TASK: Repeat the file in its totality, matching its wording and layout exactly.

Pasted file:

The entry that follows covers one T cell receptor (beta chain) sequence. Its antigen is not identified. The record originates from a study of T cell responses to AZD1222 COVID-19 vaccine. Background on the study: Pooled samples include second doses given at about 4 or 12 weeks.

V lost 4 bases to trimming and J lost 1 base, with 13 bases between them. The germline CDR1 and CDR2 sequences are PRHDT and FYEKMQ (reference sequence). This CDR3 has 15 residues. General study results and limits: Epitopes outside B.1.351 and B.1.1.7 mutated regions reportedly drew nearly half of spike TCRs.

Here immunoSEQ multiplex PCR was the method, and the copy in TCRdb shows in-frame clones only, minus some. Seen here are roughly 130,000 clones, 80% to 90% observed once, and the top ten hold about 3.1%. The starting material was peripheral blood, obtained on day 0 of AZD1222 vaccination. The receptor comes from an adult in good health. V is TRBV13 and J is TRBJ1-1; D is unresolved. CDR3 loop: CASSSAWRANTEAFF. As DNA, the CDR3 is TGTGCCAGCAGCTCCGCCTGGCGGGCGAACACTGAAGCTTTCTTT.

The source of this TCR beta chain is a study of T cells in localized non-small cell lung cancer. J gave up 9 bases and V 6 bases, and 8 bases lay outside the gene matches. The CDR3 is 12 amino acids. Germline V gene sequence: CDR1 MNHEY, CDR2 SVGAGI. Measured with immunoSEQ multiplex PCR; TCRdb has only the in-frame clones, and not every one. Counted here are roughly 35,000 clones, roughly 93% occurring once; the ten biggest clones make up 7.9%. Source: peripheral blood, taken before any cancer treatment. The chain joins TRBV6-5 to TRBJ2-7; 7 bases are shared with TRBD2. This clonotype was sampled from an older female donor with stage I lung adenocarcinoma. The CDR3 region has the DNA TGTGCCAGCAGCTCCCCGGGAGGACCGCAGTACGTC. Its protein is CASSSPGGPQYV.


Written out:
The entry that follows covers one T cell receptor (beta chain) sequence. Its antigen is not identified. The record originates from a study of T cell responses to AZD1222 COVID-19 vaccine. Background on the study: Pooled samples include second doses given at about 4 or 12 weeks.

V lost 4 bases to trimming and J lost 1 base, with 13 bases between them. The germline CDR1 and CDR2 sequences are PRHDT and FYEKMQ (reference sequence). This CDR3 has 15 residues. General study results and limits: Epitopes outside B.1.351 and B.1.1.7 mutated regions reportedly drew nearly half of spike TCRs.

Here immunoSEQ multiplex PCR was the method, and the copy in TCRdb shows in-frame clones only, minus some. Seen here are roughly 130,000 clones, 80% to 90% observed once, and the top ten hold about 3.1%. The starting material was peripheral blood, obtained on day 0 of AZD1222 vaccination. The receptor comes from an adult in good health. V is TRBV13 and J is TRBJ1-1; D is unresolved. CDR3 loop: CASSSAWRANTEAFF. As DNA, the CDR3 is TGTGCCAGCAGCTCCGCCTGGCGGGCGAACACTGAAGCTTTCTTT.

The source of this TCR beta chain is a study of T cells in localized non-small cell lung cancer. J gave up 9 bases and V 6 bases, and 8 bases lay outside the gene matches. The CDR3 is 12 amino acids. Germline V gene sequence: CDR1 MNHEY, CDR2 SVGAGI. Measured with immunoSEQ multiplex PCR; TCRdb has only the in-frame clones, and not every one. Counted here are roughly 35,000 clones, roughly 93% occurring once; the ten biggest clones make up 7.9%. Source: peripheral blood, taken before any cancer treatment. The chain joins TRBV6-5 to TRBJ2-7; 7 bases are shared with TRBD2. This clonotype was sampled from an older female donor with stage I lung adenocarcinoma. The CDR3 region has the DNA TGTGCCAGCAGCTCCCCGGGAGGACCGCAGTACGTC. Its protein is CASSSPGGPQYV.